It is undeniable that in most cancer treatment plans, a conclusive diagnosis is an essential first step to recovery. In almost all kinds of cancer, survival rates improve dramatically when patients are diagnosed early. When an individual is well-informed about their illness, they are both able to access essential treatment methods early and to adjust their lifestyle appropriately.
Diagnostic accuracy saves lives. Misdiagnosis, or alternatively, a late diagnosis, can be catastrophic.
However, not all patients have access to the high-quality care they deserve. In the U.S. alone, it is estimated that general diagnostic errors affect approximately one in 20 adults each year.
Internationally, these numbers are even greater. Often, health conditions are left untreated or misdiagnosed as a result of a patient’s limited access to well-trained medical professionals in their area. Many patients, unsatisfied with the quality of medical care in their home countries, are beginning to turn to other countries for aid.
This is particularly true in China. CTrip, China’s largest online tourism travel service provider, documents that an average of 500,000 outbound medical trips are taken per year, with half of these being to either Japan or the U.S. However, overseas trips are expensive: not everyone can afford to travel for medical care.
InfiniteMD, a Cambridge-based healthcare startup, hopes to solve this problem.
By providing second-opinion video consultations to patients around the world, InfiniteMD aims to make treatment available to individuals who, due to financial and geographical constraints, don’t have access otherwise. The startup utilizes a comprehensive panel of paid Harvard-affiliated specialists to examine patient cases from a multidisciplinary perspective. In order to ensure the best treatment possible, InfiniteMD recruits only the most experienced specialists in their respective fields; selected specialists have gone through an extensive application process evaluating patient feedback, years of training and experience, and number of impactful publications. So far, InfiniteMD has helped over 1,000 paying patients, mainly from China, to find the treatment plans best suited to them.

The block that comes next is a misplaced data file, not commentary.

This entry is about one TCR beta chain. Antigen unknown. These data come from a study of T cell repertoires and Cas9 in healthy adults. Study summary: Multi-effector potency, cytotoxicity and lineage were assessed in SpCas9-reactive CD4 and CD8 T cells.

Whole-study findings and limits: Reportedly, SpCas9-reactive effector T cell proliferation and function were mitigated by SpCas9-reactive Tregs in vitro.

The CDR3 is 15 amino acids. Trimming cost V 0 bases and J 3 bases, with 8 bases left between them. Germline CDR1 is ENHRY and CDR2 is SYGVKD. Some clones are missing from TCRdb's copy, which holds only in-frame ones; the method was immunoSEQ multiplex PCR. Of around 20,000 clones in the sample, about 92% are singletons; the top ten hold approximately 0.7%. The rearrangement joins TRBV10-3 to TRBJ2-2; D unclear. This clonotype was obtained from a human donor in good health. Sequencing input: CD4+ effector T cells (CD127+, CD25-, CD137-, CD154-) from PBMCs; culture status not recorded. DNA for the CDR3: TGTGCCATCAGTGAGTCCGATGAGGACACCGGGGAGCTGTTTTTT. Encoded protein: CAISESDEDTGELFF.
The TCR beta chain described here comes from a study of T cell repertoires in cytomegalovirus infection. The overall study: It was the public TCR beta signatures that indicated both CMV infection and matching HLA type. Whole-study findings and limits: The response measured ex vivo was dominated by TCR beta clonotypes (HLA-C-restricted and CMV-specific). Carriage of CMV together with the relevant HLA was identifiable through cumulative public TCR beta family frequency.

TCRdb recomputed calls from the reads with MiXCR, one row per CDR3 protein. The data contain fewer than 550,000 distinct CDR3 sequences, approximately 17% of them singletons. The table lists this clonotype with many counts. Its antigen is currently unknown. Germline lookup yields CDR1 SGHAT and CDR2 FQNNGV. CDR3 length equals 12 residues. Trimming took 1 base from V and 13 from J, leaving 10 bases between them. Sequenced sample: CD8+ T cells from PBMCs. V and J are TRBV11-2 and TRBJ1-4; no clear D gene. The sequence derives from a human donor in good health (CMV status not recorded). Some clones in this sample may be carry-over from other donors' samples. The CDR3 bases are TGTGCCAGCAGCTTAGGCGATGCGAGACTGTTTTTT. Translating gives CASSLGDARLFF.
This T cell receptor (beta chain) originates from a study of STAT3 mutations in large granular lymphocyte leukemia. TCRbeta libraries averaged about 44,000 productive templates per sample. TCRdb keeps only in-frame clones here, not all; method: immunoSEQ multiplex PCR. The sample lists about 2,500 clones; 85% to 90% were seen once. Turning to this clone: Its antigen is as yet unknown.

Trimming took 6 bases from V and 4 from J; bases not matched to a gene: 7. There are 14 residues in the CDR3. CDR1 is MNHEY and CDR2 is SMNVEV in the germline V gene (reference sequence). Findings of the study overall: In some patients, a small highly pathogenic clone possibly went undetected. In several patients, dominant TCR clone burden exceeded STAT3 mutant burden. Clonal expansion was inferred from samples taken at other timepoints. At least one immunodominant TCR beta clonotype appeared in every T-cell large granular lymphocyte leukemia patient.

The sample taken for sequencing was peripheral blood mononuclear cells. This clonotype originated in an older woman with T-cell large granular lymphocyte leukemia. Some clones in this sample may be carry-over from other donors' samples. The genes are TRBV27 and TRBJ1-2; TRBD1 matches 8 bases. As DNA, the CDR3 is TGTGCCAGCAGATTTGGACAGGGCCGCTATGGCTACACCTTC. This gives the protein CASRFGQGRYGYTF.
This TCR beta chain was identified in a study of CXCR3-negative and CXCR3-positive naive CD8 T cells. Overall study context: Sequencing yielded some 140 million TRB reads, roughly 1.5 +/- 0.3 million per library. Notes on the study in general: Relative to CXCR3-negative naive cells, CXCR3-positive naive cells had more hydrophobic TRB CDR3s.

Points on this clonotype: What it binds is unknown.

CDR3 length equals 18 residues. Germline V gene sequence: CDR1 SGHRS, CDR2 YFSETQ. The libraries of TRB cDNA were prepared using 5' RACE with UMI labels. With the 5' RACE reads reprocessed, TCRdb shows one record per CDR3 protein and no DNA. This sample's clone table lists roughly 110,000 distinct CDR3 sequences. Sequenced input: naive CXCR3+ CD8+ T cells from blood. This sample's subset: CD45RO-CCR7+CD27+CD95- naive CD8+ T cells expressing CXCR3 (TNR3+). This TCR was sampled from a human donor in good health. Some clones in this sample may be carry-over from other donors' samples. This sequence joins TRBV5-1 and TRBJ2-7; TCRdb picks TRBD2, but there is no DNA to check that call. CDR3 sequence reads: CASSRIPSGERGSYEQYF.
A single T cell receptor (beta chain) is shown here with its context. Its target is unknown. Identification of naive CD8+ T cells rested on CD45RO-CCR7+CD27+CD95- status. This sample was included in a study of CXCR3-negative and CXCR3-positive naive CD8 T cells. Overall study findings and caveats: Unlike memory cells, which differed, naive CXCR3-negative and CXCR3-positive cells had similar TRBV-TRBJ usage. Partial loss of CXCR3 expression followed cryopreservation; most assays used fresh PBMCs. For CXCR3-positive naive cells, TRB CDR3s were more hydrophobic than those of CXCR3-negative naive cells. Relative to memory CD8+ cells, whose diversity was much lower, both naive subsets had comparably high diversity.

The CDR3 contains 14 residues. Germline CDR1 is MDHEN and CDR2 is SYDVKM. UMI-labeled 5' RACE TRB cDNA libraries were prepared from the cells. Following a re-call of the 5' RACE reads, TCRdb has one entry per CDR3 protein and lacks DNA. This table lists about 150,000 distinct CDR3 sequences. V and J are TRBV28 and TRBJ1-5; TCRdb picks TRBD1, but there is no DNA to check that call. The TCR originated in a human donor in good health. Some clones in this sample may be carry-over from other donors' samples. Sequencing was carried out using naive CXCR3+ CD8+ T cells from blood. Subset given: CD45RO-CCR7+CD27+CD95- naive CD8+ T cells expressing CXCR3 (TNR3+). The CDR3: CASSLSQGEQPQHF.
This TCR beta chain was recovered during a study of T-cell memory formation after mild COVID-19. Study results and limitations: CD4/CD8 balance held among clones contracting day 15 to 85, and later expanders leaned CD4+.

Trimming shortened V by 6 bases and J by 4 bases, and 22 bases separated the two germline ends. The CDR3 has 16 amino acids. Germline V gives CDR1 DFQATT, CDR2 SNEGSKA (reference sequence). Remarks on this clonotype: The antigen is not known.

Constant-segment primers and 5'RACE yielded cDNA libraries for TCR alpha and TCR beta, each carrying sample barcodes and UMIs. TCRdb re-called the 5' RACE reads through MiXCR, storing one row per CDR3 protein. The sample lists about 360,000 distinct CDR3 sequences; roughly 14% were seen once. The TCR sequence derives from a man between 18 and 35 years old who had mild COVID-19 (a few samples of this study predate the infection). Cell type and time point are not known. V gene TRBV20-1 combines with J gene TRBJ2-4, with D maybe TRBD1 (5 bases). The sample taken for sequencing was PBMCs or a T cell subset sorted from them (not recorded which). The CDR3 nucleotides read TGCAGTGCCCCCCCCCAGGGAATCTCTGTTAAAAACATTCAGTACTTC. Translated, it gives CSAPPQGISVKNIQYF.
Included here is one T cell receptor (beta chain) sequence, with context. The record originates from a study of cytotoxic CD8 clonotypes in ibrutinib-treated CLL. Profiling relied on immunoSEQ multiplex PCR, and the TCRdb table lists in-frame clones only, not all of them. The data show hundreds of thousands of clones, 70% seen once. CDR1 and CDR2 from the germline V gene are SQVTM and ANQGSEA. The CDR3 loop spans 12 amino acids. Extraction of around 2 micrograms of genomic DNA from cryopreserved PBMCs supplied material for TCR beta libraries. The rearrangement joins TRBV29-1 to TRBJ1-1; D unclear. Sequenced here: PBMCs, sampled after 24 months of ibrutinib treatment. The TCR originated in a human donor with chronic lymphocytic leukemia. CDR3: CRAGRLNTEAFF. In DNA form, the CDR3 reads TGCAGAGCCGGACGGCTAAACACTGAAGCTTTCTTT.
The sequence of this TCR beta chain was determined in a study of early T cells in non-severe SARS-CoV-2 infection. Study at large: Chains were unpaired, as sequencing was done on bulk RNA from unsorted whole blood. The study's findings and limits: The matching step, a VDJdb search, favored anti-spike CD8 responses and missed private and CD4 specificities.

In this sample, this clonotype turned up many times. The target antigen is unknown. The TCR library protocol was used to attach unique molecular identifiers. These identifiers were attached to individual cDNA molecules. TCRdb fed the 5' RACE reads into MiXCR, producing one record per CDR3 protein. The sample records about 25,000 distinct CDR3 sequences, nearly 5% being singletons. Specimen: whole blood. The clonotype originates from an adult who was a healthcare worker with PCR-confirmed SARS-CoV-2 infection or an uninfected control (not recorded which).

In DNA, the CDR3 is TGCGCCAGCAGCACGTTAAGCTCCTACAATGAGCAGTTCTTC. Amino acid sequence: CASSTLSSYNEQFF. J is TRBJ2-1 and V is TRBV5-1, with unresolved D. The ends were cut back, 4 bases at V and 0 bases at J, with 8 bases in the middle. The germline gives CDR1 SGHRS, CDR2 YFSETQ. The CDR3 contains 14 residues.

Seventy-two percent of InfiniteMD cases have resulted in revised treatment plans, and as time goes on, InfiniteMD aims to assist even more patient populations. “We’re helping to increase the knowledge of cancer therapies and next steps for patients around the world,” says Liz Kwo, InfiniteMD’s co-founder and CEO. “We want them to be able to access not only information on what they should be treated with, but the medicine itself.”
In addition to its telehealth services, InfiniteMD’s specialists also give in-person consultations and informational lectures, sometimes flying to China, or bringing patients to the U.S., to do so. Increasing patient awareness and education on medical conditions is one of the startup’s specialties. “With telemedicine you can really increase reach,” says Kwo. “One specialist doctor in the past could only treat, let’s say, ten patients or 20 patients a day. We can increase their ability to treat more patients by allowing them to do lectures and disseminating that knowledge.”
Unlike many of their competitors, who solely offer video consultations, InfiniteMD’s dedication to delivering as much information as possible to their patients sets them apart from similar startups. In addition, their insistence on employing only screened specialists from high-profile institutions, such as Harvard Medical School, Kwo’s own alma mater, represents the high standard they uphold for consultations.
In the future, InfiniteMD aims to make access to consultations even easier for their patients. Currently, they are working with insurance companies and societies, such as CLL Society, towards making second opinions free for patients. In addition, they are partnering with several hospitals in China to improve communication and ease of access for patients.
Another development InfiniteMD is working on is a diagnosis-proposing AI. “We are working on an AI Algorithm that will allow us to create a decision-support tool for cancer patients so that they can know potential treatment options and next steps,” says Kwo. Kwo estimates that the AI project will be released in June; its first focus will be on breast and lung cancer diagnoses.
Healthcare is a continuously evolving field. Newer and better means of treatment are discovered each and every day, which can sometimes make it difficult to determine standout innovations in the crowd. InfiniteMD however, stands above for the passion its specialists invest in their innovations, their patients, and their work.
For more information about InfiniteMD and their current projects, you can visit their website at https://infinitemd.com/.
Header image provided by InfiniteMD, Liz Kwo
Emily NcNeiece, a sophomore Publishing major at Emerson College, brings to MedTech a lifelong passion for the written word. As a current editor for Emerson’s Generic and Atlas magazines, and a reader for The Emerson Review, Emily loves engaging through text with the world around her. In her spare time, she enjoys cross-country running, short story writing, and watching just a bit too much TV.
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